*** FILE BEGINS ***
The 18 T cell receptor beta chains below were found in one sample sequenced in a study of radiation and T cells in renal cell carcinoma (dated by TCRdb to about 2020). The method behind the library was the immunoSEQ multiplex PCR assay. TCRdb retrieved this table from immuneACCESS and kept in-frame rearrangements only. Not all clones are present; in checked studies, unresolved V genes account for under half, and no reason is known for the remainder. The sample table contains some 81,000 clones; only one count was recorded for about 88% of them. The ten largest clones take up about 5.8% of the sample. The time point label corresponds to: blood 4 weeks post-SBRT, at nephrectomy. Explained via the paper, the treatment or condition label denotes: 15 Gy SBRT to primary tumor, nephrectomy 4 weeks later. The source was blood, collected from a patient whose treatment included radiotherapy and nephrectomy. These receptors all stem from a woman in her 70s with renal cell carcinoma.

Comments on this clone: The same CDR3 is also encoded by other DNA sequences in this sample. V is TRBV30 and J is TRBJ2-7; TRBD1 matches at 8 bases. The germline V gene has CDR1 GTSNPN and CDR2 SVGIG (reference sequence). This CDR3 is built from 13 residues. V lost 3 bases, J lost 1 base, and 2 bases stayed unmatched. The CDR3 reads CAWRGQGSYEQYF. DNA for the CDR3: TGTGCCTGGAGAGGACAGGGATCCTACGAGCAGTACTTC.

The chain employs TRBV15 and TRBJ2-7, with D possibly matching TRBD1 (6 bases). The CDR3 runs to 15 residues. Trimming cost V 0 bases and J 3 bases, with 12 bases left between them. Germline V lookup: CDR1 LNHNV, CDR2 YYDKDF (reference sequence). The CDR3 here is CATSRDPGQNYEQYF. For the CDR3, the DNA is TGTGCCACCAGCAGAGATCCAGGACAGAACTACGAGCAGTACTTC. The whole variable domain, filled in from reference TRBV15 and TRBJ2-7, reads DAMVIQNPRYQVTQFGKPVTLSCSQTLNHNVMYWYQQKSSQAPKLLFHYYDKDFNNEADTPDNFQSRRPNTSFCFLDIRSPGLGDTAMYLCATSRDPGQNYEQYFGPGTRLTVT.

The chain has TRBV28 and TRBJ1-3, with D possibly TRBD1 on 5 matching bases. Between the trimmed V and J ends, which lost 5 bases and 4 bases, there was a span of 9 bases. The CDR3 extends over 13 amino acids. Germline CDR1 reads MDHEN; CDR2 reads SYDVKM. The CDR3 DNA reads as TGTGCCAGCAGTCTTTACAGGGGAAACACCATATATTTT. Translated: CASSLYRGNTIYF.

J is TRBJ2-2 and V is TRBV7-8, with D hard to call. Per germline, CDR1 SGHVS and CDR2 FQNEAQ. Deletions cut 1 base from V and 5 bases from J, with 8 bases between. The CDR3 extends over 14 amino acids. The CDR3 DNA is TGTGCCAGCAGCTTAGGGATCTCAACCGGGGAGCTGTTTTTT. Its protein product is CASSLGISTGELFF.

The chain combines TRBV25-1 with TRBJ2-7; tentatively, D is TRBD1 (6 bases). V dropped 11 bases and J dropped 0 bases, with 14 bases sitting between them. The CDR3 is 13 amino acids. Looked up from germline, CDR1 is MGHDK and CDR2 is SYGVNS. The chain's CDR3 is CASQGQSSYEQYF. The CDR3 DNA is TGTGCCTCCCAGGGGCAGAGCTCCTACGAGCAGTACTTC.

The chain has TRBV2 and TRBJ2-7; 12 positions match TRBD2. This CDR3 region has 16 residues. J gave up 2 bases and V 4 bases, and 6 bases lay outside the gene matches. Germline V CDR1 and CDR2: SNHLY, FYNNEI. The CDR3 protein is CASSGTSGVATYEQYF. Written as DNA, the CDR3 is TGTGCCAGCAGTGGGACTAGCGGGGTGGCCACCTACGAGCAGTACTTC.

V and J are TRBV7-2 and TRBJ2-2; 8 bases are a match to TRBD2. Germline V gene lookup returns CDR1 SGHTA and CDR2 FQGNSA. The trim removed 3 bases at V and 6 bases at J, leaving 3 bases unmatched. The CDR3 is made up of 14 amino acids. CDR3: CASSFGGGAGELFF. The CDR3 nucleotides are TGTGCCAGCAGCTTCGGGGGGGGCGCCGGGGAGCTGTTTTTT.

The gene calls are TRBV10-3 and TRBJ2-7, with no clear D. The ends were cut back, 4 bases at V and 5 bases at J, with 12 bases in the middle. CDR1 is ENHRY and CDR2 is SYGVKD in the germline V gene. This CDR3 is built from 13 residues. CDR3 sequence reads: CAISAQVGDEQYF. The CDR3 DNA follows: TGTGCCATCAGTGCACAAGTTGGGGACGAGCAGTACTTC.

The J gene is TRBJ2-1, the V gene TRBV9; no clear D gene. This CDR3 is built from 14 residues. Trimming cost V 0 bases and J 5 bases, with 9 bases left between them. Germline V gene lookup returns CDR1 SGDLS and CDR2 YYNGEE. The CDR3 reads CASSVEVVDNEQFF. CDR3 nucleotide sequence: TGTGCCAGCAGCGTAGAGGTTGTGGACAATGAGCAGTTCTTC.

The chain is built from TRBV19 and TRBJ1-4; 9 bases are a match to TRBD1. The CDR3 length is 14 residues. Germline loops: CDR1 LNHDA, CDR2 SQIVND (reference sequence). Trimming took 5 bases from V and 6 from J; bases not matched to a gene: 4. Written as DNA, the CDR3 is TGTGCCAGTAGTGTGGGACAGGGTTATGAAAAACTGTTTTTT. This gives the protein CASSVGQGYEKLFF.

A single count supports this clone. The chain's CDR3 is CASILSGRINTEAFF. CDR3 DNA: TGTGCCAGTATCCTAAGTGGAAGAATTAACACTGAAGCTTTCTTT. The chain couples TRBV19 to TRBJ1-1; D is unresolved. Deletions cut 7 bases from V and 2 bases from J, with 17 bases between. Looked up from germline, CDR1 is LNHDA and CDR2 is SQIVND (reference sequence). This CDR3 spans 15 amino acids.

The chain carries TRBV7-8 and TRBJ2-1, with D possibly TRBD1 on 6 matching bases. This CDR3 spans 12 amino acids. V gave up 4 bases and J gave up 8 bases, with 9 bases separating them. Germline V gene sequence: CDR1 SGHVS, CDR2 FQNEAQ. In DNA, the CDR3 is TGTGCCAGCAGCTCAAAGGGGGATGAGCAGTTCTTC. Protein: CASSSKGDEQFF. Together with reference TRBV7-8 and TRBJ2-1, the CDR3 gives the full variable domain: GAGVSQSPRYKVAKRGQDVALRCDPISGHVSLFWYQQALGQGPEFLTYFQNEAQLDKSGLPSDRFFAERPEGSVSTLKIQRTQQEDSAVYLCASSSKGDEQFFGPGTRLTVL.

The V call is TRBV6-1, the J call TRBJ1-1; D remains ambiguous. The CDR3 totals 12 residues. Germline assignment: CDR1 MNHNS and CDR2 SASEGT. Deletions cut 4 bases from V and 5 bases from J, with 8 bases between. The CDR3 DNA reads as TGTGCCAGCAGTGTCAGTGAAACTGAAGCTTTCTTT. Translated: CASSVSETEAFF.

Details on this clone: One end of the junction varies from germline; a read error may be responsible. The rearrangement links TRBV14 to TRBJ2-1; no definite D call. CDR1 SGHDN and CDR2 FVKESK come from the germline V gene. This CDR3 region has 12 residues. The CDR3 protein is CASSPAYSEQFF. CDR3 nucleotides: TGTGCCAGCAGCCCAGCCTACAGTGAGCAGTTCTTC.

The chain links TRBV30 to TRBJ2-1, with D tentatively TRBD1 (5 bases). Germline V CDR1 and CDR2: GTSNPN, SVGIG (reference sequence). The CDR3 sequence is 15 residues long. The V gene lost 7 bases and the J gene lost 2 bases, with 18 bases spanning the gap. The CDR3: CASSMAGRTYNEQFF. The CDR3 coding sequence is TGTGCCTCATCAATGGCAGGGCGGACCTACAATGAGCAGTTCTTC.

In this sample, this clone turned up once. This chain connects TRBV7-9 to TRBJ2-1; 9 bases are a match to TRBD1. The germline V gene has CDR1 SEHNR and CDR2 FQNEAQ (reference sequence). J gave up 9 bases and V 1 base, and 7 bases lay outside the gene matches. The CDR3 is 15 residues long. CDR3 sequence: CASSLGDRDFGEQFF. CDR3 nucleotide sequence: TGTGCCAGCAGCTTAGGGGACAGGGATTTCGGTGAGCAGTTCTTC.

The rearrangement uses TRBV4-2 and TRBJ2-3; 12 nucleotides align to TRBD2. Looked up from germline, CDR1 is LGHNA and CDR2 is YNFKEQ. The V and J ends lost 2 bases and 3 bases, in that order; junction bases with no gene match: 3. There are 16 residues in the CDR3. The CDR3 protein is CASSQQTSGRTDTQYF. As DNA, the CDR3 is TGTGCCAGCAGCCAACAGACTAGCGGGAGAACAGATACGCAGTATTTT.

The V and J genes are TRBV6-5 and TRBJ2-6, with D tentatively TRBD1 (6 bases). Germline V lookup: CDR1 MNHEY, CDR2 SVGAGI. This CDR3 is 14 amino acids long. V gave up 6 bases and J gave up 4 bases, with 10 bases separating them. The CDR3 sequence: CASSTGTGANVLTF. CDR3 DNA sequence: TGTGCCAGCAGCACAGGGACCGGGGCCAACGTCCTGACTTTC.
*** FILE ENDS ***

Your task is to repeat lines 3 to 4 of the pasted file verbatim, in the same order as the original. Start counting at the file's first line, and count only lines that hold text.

The chain employs TRBV15 and TRBJ2-7, with D possibly matching TRBD1 (6 bases). The CDR3 runs to 15 residues. Trimming cost V 0 bases and J 3 bases, with 12 bases left between them. Germline V lookup: CDR1 LNHNV, CDR2 YYDKDF (reference sequence). The CDR3 here is CATSRDPGQNYEQYF. For the CDR3, the DNA is TGTGCCACCAGCAGAGATCCAGGACAGAACTACGAGCAGTACTTC. The whole variable domain, filled in from reference TRBV15 and TRBJ2-7, reads DAMVIQNPRYQVTQFGKPVTLSCSQTLNHNVMYWYQQKSSQAPKLLFHYYDKDFNNEADTPDNFQSRRPNTSFCFLDIRSPGLGDTAMYLCATSRDPGQNYEQYFGPGTRLTVT.

The chain has TRBV28 and TRBJ1-3, with D possibly TRBD1 on 5 matching bases. Between the trimmed V and J ends, which lost 5 bases and 4 bases, there was a span of 9 bases. The CDR3 extends over 13 amino acids. Germline CDR1 reads MDHEN; CDR2 reads SYDVKM. The CDR3 DNA reads as TGTGCCAGCAGTCTTTACAGGGGAAACACCATATATTTT. Translated: CASSLYRGNTIYF.